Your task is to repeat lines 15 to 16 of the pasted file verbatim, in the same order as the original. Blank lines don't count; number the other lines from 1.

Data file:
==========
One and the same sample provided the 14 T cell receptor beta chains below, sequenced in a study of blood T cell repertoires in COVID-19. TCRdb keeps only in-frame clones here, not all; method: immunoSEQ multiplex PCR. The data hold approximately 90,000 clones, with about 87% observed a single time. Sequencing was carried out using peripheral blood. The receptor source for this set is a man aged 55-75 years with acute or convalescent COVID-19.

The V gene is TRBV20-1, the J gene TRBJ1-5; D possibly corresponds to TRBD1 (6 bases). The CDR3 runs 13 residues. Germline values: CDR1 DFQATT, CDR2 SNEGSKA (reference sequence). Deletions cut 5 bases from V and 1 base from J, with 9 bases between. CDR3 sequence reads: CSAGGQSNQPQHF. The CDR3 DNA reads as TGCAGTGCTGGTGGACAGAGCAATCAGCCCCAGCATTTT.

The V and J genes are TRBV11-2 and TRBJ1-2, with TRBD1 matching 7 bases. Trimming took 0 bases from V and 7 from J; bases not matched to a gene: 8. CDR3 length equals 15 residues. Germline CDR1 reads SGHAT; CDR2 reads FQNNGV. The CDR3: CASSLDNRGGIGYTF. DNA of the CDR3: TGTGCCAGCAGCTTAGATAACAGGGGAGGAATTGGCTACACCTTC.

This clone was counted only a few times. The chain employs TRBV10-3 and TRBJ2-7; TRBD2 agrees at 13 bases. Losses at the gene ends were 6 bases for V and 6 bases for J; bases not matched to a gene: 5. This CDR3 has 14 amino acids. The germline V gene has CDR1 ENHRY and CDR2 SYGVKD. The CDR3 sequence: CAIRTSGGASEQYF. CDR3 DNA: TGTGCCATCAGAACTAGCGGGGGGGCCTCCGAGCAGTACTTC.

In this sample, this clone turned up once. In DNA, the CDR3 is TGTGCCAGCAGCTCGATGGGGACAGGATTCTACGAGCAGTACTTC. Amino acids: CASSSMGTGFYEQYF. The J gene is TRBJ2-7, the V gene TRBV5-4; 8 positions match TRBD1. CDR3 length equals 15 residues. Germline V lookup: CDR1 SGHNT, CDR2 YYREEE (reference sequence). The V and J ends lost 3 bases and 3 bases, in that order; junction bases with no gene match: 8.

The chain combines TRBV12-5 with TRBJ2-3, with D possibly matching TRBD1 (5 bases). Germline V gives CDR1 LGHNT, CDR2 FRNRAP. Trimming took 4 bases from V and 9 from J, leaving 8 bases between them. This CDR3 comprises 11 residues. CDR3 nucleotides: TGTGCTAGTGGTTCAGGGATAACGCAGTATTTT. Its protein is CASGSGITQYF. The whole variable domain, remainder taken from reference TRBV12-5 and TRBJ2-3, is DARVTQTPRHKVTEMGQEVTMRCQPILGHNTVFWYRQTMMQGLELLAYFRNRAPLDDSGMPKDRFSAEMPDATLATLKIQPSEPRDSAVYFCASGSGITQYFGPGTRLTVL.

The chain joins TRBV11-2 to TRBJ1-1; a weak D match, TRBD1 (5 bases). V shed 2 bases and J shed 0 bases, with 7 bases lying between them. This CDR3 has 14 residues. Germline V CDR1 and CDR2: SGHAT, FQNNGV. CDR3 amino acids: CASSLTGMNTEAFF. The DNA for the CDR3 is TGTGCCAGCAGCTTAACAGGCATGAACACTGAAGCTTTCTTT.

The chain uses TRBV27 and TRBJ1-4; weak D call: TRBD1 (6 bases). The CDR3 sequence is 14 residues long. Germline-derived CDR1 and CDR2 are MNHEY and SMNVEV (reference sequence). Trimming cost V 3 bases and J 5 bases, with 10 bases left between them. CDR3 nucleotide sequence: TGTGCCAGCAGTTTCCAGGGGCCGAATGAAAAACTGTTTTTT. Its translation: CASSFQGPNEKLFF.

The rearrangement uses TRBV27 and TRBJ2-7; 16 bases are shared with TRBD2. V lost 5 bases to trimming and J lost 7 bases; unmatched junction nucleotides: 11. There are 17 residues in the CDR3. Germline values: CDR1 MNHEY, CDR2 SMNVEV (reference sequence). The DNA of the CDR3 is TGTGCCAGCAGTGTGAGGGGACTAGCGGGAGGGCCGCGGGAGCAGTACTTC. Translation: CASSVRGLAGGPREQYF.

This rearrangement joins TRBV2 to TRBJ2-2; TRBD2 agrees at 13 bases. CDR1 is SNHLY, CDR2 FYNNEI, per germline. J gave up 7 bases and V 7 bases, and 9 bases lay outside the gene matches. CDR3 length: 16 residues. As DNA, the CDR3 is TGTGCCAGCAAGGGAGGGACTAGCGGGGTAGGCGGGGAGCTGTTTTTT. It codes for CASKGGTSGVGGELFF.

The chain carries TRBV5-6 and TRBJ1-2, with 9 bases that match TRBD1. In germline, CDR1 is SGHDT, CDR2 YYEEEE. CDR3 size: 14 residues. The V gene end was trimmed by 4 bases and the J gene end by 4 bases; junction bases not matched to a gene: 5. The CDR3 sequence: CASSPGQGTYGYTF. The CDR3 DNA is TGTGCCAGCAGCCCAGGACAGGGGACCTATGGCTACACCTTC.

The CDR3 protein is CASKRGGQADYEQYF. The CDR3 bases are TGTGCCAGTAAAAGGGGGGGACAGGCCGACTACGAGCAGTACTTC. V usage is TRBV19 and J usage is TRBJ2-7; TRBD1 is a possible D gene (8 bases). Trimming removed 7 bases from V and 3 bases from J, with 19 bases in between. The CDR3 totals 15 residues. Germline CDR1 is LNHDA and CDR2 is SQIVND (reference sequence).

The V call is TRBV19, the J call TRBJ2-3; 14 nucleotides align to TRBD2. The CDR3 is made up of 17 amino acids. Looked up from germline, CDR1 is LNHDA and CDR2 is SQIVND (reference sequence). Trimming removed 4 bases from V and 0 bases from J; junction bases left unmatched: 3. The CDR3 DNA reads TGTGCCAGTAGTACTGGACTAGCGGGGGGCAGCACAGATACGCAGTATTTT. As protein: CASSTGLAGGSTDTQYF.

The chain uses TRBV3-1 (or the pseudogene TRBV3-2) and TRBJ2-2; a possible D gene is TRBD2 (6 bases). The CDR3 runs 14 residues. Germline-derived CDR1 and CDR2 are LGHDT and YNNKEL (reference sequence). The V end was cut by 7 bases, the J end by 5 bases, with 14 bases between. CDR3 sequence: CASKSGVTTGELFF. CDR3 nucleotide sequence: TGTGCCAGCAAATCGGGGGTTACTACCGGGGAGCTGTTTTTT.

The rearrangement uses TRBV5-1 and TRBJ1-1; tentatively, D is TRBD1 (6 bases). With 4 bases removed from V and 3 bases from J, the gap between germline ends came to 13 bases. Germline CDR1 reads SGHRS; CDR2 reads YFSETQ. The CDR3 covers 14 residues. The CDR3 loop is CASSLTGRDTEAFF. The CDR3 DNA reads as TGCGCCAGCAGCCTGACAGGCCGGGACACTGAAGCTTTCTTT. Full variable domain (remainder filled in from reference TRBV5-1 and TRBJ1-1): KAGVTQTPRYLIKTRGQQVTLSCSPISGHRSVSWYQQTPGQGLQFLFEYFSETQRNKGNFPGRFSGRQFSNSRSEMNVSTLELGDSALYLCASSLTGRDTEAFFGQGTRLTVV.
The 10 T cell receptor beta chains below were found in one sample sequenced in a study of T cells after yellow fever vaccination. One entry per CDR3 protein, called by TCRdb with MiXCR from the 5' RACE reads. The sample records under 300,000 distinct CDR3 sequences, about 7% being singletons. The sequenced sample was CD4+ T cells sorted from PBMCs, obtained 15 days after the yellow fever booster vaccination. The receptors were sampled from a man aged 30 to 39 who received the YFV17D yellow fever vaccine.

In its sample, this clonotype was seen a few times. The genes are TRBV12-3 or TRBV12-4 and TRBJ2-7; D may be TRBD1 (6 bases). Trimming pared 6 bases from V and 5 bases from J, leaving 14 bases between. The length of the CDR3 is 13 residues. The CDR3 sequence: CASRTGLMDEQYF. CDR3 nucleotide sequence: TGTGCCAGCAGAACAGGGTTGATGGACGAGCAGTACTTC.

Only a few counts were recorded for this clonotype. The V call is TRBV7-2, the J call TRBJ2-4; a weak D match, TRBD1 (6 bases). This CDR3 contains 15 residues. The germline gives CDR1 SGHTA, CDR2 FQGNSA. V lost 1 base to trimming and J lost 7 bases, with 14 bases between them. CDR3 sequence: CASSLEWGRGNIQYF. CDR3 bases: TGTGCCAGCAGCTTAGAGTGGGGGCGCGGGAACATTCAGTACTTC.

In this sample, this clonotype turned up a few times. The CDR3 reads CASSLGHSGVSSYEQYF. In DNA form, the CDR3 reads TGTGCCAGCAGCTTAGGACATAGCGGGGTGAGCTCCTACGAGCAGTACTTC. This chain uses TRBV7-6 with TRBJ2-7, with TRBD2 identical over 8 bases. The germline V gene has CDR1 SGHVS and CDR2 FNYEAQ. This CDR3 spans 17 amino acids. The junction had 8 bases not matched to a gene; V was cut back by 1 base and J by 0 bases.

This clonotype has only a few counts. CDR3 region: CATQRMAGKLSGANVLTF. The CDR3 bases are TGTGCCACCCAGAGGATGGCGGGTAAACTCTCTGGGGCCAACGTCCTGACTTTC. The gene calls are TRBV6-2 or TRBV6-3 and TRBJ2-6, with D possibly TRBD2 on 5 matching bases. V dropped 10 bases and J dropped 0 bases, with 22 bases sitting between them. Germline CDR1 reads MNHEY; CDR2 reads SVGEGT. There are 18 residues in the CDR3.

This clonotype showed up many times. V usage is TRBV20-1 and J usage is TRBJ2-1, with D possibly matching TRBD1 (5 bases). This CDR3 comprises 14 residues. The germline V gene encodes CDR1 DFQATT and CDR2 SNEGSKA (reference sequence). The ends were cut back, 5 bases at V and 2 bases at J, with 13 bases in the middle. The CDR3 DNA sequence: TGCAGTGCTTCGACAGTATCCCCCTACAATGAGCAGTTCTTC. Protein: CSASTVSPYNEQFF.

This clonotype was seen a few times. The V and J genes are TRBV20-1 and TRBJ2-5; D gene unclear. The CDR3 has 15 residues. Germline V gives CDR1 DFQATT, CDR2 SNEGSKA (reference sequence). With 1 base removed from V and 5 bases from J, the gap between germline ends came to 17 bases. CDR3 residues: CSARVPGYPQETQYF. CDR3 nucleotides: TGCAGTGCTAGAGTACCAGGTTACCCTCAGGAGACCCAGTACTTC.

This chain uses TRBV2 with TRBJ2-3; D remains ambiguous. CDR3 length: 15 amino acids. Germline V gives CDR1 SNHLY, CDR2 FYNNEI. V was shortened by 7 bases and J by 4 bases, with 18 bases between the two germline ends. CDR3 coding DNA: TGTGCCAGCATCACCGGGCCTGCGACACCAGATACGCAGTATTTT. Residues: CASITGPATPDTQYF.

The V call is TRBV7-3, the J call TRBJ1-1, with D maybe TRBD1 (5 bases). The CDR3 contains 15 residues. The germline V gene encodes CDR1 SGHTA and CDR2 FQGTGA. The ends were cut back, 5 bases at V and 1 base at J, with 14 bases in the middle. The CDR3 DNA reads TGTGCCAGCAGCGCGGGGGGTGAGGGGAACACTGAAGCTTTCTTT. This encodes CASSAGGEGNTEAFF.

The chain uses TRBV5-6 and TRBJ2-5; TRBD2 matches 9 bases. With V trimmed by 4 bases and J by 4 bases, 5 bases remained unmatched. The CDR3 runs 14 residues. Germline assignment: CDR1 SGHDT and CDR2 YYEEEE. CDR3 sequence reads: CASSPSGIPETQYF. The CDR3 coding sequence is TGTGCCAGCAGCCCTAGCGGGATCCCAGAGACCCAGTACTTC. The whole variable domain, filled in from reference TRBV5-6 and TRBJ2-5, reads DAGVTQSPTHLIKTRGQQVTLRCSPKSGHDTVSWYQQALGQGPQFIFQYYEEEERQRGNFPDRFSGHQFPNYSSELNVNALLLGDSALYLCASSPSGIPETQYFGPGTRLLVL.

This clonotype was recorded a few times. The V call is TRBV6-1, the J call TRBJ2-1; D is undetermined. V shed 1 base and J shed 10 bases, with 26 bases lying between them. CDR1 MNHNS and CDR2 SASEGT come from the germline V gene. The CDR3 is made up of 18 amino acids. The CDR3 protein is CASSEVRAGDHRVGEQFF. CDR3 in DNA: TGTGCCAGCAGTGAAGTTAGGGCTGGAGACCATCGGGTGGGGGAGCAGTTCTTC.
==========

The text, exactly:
The rearrangement uses TRBV5-1 and TRBJ1-1; tentatively, D is TRBD1 (6 bases). With 4 bases removed from V and 3 bases from J, the gap between germline ends came to 13 bases. Germline CDR1 reads SGHRS; CDR2 reads YFSETQ. The CDR3 covers 14 residues. The CDR3 loop is CASSLTGRDTEAFF. The CDR3 DNA reads as TGCGCCAGCAGCCTGACAGGCCGGGACACTGAAGCTTTCTTT. Full variable domain (remainder filled in from reference TRBV5-1 and TRBJ1-1): KAGVTQTPRYLIKTRGQQVTLSCSPISGHRSVSWYQQTPGQGLQFLFEYFSETQRNKGNFPGRFSGRQFSNSRSEMNVSTLELGDSALYLCASSLTGRDTEAFFGQGTRLTVV.
The 10 T cell receptor beta chains below were found in one sample sequenced in a study of T cells after yellow fever vaccination. One entry per CDR3 protein, called by TCRdb with MiXCR from the 5' RACE reads. The sample records under 300,000 distinct CDR3 sequences, about 7% being singletons. The sequenced sample was CD4+ T cells sorted from PBMCs, obtained 15 days after the yellow fever booster vaccination. The receptors were sampled from a man aged 30 to 39 who received the YFV17D yellow fever vaccine.